Sunday, October 2, 2011

Costa Rica - A mixed bag

This post is a bit of everything - no particular theme just various species we have encountered and photographed over the last couple of weeks.

An adult male Basilisk (Basiliscus basiliscus).  These lizards can run across the surface of water on their hind legs. We see them do this across our local river, the Rio Tigre.  This is incredible to witness.

A Costa Rican huntsman, possibly from the genus Olios. We have recently observed two leaf-nests of juveniles (up to 4th instar)  residing together without an adult present. They were clearly foraging around the nest and a number of individuals returned to the nest once they were disturbed. This is very unusual behaviour for this group of spiders.

A cicada. One of several large species that we have seen on the Osa .

A predatory 'orange-faced katydid'. We have yet to identify this species.

A very large and spectacular reduviid. This assassin bug seems to specialise upon hymenopteran prey. We found one feeding on a wasp twice its size. This individual is feeding on a Golden carpenter ant (Camponotus sericeiventris). This is another species we have not been able to identify. Too many invertebrates, too little information!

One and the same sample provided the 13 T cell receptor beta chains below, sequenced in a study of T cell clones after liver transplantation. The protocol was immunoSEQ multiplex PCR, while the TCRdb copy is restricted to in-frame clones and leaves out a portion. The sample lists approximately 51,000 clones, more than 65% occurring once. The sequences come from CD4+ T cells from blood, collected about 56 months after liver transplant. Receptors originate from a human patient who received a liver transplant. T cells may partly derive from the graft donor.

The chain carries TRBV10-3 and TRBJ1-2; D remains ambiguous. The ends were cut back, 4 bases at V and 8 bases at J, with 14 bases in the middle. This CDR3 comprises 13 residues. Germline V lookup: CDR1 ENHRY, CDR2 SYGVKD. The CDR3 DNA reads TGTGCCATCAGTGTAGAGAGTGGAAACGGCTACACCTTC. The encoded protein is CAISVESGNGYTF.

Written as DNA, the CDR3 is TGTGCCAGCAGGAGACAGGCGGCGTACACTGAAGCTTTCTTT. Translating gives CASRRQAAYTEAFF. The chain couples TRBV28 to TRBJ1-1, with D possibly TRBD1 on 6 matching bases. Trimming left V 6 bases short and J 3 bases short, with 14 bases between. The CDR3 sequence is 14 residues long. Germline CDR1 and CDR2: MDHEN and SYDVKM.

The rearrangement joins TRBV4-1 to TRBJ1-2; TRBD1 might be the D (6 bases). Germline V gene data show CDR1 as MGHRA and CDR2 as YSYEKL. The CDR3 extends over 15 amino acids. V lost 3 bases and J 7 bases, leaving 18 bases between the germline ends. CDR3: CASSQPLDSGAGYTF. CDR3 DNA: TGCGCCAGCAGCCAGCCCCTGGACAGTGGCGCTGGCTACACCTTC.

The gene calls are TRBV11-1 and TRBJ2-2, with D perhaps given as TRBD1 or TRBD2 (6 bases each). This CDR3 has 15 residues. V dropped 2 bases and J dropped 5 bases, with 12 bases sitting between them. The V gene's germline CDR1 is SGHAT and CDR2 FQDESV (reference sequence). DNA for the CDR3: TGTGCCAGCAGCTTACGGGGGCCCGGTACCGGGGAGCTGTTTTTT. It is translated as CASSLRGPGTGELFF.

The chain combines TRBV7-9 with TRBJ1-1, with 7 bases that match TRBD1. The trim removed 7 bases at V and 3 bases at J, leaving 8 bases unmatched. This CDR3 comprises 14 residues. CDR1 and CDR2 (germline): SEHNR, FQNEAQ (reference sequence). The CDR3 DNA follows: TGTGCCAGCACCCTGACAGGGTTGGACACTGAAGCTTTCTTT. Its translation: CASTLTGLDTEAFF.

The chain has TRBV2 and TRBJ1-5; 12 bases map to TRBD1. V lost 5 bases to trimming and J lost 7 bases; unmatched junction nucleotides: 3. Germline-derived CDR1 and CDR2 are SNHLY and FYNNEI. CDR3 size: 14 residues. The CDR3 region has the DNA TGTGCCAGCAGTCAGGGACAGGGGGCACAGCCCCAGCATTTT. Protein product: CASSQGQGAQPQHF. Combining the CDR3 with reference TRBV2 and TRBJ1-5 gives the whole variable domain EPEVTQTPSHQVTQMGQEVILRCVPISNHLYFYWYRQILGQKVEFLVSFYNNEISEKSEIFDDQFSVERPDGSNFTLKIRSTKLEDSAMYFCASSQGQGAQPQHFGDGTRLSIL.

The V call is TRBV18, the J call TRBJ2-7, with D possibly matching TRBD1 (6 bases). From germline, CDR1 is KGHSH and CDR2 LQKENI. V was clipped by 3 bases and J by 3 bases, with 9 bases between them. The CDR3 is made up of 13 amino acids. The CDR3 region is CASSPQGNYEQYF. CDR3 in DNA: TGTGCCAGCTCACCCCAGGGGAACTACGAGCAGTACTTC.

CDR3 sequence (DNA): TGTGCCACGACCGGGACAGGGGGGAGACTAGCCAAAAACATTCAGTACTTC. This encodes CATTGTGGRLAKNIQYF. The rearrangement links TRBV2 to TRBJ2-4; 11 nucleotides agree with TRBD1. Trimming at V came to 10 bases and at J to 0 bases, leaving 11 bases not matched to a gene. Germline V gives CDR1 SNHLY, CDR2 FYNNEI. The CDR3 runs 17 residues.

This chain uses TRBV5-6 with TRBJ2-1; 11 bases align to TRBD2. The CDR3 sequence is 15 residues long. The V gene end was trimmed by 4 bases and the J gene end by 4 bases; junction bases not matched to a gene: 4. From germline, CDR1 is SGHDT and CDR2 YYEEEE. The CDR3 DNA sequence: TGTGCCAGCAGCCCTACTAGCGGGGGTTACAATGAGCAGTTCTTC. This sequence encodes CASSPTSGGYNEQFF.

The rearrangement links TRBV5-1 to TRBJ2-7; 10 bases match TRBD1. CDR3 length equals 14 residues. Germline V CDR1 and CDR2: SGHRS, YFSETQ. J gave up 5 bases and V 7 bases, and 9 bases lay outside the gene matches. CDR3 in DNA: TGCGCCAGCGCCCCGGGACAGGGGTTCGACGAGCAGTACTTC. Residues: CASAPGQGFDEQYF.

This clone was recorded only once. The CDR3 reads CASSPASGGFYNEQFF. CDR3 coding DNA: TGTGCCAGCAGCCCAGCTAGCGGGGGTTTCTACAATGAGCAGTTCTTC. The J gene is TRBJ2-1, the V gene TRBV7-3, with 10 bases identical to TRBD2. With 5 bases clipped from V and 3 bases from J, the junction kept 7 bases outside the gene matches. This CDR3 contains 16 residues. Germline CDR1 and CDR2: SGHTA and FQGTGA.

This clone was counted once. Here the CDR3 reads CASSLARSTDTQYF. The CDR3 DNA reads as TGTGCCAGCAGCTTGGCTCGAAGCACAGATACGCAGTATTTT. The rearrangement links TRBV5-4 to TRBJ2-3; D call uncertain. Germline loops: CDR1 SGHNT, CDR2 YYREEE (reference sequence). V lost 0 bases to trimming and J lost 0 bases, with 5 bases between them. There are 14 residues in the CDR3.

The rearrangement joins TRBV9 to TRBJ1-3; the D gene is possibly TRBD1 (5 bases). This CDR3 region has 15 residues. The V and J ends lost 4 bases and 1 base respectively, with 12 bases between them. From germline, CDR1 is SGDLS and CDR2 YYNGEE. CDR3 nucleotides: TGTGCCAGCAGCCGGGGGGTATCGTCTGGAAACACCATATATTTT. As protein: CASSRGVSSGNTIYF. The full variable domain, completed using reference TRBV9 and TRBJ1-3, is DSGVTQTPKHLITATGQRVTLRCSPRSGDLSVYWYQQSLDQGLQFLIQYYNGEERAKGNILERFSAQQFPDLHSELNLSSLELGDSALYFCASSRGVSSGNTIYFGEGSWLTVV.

Golden carpenter ant (Camponotus sericeiventris)

A juvenile Terciopelo or Fer-de-lance (Bothrops asper), Costa Rica's most feared snake. I have found eight of them so far - they are very common in this region.  Despite their reputation for aggression, most of the individuals have been quite tolerant of our presence, and timid rather than agressive.

The same  juvenile Terciopelo. Juveniles will often sit up a metre or so off the ground. This one was perched on a pineapple plant about a metre off the ground.

A large ant which the locals call a 'bala' ant due to the bullet like nature of the sting - most likely in the genus Dinoponera. The true bala ant (Paraponera clavata) reputedly has the most painful sting of all ants. It is found on the Caribbean side of Costa Rica.  

A Blunt-headed tree snake (Imantodes cenchoa)

Disc-winged bats (Thyroptera tricolor) within an unfurled Helconia leaf. This species lives in small groups and  moves to a new roosting site every night. This is because they growing leaves unfurl so quickly that within 24 hours they are no longer suitable. They use the suction discs to grip onto the leaves - you can see a number of the bats' discs in this image.

A close-up of the disc on the wing of Thyroptera tricolor. This one gripped onto my finger nail and had incredible holding power.

A iridescent Euglossine bee (orchid bee)
 bee visiting a flower.

A black and white Carabid beetle, a scavenger found on leaves at night.

Wet forest toad (Bufo melanochloris). We have many Giant (Cane) toads here too. It is a bit strange coming  from north Queensland to Costa Rica and seeing Cane toads in their native habitat.

Wet forest toad (Bufo melanochloris)

A close-up of Bufo melanochloris


  1. Stunning as always. Very interested to hear more of your huntsman observations. Fascinating.

  2. I believe your red-flag assassin bug is Apiomerus vexillarius (Assassin Bug Bee Killer).